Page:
LACOE NEWSROOM

07

 

From bullying to racism – we know that hate shows itself in many ways. Just recently, we saw hate turn deadly when a gunman killed eight people in Atlanta, six of them women of Asian descent.

Together with the LA County Board of Education, we strongly denounced this hate-based violence and urged education communities to combat racism, xenophobia and intolerance against AAPI communities, as stated in this Board resolution. We have compiled resources for educators to address hate against Asian Americans and Pacific Islanders (AAPI).

We have also joined the LA vs. Hate Campaign, a partnership led by the LA County Human Relations Commission that represents a diverse coalition of voices committed to ending hate.

This campaign aims to inspire people to stand up to hate, build an understanding of what constitutes acts of hate and how to report them, as well as build community capacity to respond to and prevent acts of hate.

Schools should be welcoming and inclusive places for all. Through the LA vs. Hate campaign, schools and educators are able to creatively spread this message, while getting access to the broader resources necessary to combat hate in our communities. 

As we prepare to return to in-person classes, it is paramount that administrators and faculty are equipped to support students who are nervous about returning to campus.

LACOE’s Community Schools Initiative, LA County Human Relations Commission, 211LA and TaskForce PR have launched a youth-oriented digital content library designed to reach adolescents across the county with curated social justice education materials

   

The project was inspired by Libby Regó, a teacher at Montebello High School, who recognized a gap in social justice education. To fill this need, the Human Relations Commission moved forward with a proposal to create Explore Justice from the organizations responsible for the LA vs. Hate campaign. 

Below you will find more details about the campaign, including how to report acts of hate with 211.

School or districts that are interested in custom LA vs. Hate content or in learning more about LA County’s anti-hate programs, may fill out this form. LA vs. Hate will work with the first 20 schools/districts to opt-in through the creation of custom graphics, assistance with distribution and the opportunity for an art intervention.

Reporting Hate With 211

We cannot do anything to stop hate crimes and incidents unless we know about them, so that victims do not suffer in silence.

 

The 211 Hotline is a confidential and safe way for students to report hate that they have been victims of or witnessed in their communities. No information that is reported to 211 LA will be shared with law enforcement. 

What is a Hate Incident? A hate incident is a non-criminal act that involves bias-motivated hostility in which a victim’s real or perceived race/ethnicity, religion, ancestry, national origin, disability, gender, or sexual orientation is a substantial motivating factor. Some examples of hate incidents can include derogatory name-calling, bullying, hate mail, and refusing service.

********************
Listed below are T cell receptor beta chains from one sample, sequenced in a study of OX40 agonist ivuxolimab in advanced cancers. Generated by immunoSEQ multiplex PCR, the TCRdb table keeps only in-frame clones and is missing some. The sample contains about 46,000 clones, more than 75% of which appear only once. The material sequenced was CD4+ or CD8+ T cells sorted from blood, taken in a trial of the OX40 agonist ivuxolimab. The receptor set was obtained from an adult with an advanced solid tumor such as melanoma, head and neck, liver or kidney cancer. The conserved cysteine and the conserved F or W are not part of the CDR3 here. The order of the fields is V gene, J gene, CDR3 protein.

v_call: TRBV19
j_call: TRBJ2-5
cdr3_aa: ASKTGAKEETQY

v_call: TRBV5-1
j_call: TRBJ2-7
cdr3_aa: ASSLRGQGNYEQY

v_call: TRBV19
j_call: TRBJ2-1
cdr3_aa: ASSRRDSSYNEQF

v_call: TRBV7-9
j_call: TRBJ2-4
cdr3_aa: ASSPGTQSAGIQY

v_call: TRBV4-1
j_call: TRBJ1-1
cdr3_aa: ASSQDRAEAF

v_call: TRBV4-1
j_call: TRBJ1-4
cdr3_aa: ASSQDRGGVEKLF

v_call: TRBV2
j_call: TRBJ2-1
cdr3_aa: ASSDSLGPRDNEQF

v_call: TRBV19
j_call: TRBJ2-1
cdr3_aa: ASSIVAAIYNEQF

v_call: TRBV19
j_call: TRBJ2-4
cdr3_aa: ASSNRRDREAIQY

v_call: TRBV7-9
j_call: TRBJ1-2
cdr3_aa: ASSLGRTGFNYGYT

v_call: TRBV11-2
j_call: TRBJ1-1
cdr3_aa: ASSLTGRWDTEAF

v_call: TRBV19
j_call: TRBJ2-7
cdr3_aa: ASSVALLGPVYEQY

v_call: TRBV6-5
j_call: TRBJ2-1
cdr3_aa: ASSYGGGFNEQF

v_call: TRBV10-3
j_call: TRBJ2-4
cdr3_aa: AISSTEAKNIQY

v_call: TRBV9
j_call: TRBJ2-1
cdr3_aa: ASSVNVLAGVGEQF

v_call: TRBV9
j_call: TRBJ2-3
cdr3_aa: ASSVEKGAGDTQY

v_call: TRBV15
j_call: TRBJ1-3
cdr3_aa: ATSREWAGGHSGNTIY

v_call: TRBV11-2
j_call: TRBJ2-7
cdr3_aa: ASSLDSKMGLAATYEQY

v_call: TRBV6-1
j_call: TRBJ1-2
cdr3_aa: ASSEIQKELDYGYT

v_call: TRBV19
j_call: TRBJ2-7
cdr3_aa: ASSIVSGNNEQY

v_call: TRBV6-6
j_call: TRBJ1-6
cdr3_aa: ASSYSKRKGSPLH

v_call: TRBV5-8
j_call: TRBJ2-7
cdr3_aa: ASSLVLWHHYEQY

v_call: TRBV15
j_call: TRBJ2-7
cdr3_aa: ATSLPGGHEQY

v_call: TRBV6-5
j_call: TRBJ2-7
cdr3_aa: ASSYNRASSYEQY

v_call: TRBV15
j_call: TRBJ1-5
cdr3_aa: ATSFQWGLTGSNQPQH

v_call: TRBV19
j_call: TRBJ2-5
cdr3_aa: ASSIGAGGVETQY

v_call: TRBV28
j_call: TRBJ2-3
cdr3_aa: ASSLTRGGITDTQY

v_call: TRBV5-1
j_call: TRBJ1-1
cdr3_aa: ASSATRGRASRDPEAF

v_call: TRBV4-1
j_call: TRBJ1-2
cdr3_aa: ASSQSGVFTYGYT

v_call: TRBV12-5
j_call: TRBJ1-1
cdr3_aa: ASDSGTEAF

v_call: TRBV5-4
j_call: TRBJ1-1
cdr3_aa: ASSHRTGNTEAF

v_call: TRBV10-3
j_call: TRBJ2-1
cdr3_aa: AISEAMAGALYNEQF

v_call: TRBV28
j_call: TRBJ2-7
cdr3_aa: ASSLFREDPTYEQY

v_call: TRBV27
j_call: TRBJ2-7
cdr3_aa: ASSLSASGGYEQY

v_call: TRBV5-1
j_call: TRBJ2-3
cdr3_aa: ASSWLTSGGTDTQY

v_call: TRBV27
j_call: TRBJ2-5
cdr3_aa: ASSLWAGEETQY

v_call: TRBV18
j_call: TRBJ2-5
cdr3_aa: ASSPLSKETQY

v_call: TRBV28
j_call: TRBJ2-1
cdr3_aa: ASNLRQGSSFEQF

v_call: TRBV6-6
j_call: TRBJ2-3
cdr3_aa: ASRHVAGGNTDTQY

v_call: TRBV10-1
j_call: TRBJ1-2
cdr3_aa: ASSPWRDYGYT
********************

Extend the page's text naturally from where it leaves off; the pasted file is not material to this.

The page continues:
What is a Hate Crime? According to California state law, hate crime charges may be filed when there is evidence that bias, hatred, or prejudice based on the victim's real or perceived race/ethnicity, religion, ancestry, national origin, disability, gender, or sexual orientation is a substantial factor in the commission of the offense. This definition is codified in the California penal code sections 422.55 to 422.95 pertaining to hate crime.

Sharing the Content

All campaign content is open source and designed to be shared. We only ask that you do not edit the designs or add any logos or watermarks when posting. 

Key Links to Use:

Explore Justice

Social Justice is linked to the idea of fairness and equality in society. This fairness applies to all aspects of individuals' lives, including their basic human rights and needs. Throughout our nation's history, groups of people have been discriminated against on the basis of skin color, gender identity, sexual orientation, cultural background, and religious beliefs.

Explore Justice creates direct pathways for the exploration of social justice. Below are the key concepts featured in the video series:

Racial Justice

Racial Justice is the fair treatment of people of all races, resulting in equitable opportunities and outcomes for all. It includes the presence of deliberate systems to achieve and sustain racial equity through proactive and preventative measures.

Gender Justice

Gender justice is the systemic redistribution of power, opportunities, and access for people of all genders through the dismantling of harmful structures including patriarchy, homophobia, and transphobia.

Cultural Equity

Cultural Equity explores how dominant narratives about society and the perception of groups of people within it have enabled structural oppression - and what we can do to change it.


 

Actions: E-mail | Permalink |